Hiplife artiste Kwaw Kese will have to reappear at the KMA Circuit Court on Thursday, April 9 for continuation of his trial for allegedly smoking a substance suspected to be Indian hemp in public, even though he stands firm on his plea of ‘not guilty’.
Both the prosecution and the defence agreed the adjourned date to amass enough time to continue the cross-examination of the witness-in-chief which was started on Friday, March 13.
The witness-in-chief, DSP Kwabena Otu Acheampong, who is the Manhyia Divisional Crime Officer, appeared in the witness box to narrate what informed the police’s decision to arrest Kwaw Kese on the November 22 at about 11pm.
Mr Otu Acheampong told the Court that he was sitting in front of his wife’s shop at Dakodwom, which is about 5 metres away, that night when he observed that the accused person and six others were smoking a substance he suspected to be Indian hemp.
He said he got more curious and got closer and his suspicion was proven to be right.
He quickly informed and sought the assistance of a Sergeant and a Constable who were on duty at the police checkpoint and they immediately arrested the accused, leaving the other six young men who were also allegedly smoking with the accused because at the point of arrest, it was only the accused who was holding the substance.
The witness further told the court that, he interrogated the accused as to why he was smoking in public, and the accused boastfully replied that, the whole world knows he is a ‘wee’ smoker.
But the counsel for the accused, Nana Akwasi Boaitey, interjected in the narration of the witness and said the police could not have interrogated an accused person at the arresting point, therefore, the alleged confession by the accused that he is widely known to be a ‘wee smoker’ does not hold.
On the other hand, the prosecutor, Superintendent Emmanuel Akornnor, also quickly came to the defense of the witness, saying the accused had the right not to speak at the point of arrest, and that the counsel for the accused is trying to interrupt the witness account.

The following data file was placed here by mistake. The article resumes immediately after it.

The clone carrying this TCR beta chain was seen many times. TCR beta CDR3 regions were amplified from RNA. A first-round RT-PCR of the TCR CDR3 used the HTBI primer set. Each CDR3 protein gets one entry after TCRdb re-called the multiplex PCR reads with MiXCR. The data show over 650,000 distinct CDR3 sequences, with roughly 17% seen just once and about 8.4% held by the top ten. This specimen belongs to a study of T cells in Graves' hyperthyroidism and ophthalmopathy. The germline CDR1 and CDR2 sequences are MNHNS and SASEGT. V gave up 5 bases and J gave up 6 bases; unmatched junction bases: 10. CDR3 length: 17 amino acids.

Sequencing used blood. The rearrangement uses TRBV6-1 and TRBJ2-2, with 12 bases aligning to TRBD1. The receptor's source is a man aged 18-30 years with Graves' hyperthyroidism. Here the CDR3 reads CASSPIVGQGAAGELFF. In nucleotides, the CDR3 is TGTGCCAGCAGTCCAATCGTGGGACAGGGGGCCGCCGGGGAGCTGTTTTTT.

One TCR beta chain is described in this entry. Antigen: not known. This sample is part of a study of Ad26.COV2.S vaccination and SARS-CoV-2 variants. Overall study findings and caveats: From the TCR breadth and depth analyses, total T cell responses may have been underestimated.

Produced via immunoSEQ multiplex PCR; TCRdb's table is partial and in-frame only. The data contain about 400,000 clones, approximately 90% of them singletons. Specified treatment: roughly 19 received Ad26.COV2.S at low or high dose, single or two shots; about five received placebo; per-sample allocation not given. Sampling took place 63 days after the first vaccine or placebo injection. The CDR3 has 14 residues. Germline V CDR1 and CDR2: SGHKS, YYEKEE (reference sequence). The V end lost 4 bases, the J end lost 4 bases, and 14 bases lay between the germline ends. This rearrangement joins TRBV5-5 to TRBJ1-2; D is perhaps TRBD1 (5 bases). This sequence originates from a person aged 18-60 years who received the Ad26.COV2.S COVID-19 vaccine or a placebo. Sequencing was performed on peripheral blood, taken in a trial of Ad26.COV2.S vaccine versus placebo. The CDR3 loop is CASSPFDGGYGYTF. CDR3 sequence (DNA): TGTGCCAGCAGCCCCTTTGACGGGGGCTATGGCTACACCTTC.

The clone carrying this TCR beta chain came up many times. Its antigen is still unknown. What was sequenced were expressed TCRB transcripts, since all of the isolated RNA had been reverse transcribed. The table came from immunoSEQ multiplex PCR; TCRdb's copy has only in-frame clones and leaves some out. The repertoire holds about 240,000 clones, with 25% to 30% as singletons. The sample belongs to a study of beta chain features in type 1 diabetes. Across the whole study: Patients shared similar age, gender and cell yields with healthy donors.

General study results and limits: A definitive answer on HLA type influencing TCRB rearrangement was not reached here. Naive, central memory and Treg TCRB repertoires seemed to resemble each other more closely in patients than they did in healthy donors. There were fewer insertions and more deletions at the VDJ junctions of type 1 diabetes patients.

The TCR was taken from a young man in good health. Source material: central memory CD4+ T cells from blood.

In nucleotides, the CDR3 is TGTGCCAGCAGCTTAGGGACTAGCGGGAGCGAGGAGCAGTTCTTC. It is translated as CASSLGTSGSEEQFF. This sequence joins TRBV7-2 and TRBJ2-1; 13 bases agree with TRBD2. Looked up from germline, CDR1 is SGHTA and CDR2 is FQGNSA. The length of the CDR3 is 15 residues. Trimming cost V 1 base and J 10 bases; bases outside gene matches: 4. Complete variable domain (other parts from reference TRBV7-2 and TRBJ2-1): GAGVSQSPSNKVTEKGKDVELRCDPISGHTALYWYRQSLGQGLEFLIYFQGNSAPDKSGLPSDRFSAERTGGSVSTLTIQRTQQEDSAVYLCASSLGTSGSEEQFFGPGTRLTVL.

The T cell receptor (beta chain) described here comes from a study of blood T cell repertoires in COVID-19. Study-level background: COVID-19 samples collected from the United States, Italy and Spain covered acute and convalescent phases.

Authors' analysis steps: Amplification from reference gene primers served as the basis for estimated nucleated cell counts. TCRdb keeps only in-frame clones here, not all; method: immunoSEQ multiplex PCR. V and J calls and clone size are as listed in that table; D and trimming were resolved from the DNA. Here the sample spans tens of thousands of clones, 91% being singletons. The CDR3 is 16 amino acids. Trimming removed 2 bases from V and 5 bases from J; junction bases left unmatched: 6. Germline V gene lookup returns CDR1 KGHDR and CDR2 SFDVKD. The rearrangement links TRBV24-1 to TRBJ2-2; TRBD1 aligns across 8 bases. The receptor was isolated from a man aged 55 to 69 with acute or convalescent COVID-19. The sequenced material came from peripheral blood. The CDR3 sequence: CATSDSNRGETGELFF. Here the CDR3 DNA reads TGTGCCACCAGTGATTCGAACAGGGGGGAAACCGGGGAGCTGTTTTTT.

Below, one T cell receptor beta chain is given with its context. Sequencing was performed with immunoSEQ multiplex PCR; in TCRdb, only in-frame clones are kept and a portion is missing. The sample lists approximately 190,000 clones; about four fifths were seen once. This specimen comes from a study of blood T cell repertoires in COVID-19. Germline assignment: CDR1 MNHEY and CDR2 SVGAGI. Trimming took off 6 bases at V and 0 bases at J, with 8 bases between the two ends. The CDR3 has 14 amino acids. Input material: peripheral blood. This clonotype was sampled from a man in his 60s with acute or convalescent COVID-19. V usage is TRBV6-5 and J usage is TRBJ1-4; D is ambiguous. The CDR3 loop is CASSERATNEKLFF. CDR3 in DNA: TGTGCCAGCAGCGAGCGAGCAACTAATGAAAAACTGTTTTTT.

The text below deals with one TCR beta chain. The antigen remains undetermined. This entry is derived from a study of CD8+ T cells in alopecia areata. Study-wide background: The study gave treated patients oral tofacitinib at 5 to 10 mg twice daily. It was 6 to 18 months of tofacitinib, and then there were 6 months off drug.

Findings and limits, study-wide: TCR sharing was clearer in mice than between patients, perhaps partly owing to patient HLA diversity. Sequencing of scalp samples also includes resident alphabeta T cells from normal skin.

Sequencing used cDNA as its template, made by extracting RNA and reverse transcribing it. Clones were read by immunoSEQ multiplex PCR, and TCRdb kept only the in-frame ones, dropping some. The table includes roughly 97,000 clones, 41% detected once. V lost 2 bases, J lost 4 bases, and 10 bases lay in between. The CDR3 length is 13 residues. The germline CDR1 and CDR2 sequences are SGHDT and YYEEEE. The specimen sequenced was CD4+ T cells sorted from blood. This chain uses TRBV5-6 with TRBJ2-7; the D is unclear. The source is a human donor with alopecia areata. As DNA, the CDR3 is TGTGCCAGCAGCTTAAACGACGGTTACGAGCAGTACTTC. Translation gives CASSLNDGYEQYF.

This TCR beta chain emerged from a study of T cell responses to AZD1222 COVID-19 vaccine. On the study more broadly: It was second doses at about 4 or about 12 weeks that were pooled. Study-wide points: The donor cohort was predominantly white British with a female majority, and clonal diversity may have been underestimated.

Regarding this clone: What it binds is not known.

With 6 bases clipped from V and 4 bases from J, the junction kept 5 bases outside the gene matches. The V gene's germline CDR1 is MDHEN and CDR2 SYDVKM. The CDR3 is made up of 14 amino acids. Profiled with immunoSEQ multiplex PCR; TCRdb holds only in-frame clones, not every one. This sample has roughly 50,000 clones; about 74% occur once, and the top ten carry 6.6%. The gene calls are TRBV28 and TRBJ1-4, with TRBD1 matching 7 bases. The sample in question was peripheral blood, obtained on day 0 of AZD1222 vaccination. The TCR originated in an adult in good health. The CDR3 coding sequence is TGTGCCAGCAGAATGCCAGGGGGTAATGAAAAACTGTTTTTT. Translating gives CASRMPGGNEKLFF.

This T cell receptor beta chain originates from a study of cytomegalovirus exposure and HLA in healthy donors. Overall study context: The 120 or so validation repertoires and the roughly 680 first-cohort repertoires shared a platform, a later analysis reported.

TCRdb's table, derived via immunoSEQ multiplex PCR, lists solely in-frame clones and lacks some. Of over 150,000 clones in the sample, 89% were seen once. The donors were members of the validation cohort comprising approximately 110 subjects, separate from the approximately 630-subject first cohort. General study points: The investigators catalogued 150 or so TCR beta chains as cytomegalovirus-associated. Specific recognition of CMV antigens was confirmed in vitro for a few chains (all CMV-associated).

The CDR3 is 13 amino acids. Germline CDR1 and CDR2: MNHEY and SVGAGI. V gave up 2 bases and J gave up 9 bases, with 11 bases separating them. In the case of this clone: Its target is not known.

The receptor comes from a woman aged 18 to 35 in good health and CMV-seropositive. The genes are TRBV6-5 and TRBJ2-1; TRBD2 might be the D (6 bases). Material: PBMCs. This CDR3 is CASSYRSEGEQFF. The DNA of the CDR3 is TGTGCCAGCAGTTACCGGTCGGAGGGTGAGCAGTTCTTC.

The Judge, William Boampong, cut the argument short by saying what the accused person said at the point of arrest cannot constitute a confession.
The witness continued by telling the court that the accused person and the six others allegedly spotted to be smoking ‘badly smoked substance’ put up a little resistance when the three police officers attempted to arrest only the accused.
He (witness), therefore, had no choice than to call for re-enforcement after which they successfully arrested the accused and retrieved the substance he was allegedly smoking.
Asked by the accused counsel whether the witness can identify the other six persons and why they were not arrested too, he said he cannot identify them and that none of them apart from the accused was holding any substance.
The accused added that, as a senior police officer, he has been taught that before he thinks of arrest, he should think for prosecution and conviction first; that is why he arrested only the accused because he was the one holding the substance. He also explained that they were just three officers and could not have arrested all the other six suspects.
But Nana Akwasi Boaitey rubbished the claim by the witness that, referring him back to the re-enforcement team who came to assist in arresting the accused only.
Nana Akwasi Boaitey suggested to the witness, the accused person was targeted and arrested because of his status in society. He asked the witness the basis of his suspicion when smoke was coming out from various corner of PLUS 2 PUB at the same time.
The witness, DSP Kwabena Otu Acheampong, said his suspicion was based on the thickness of the smoke, the scent, and lastly the way the substance was being passed around from one person to the other.
Nana Boaitey called for adjournment of the case. Cross-examination continues on April 9.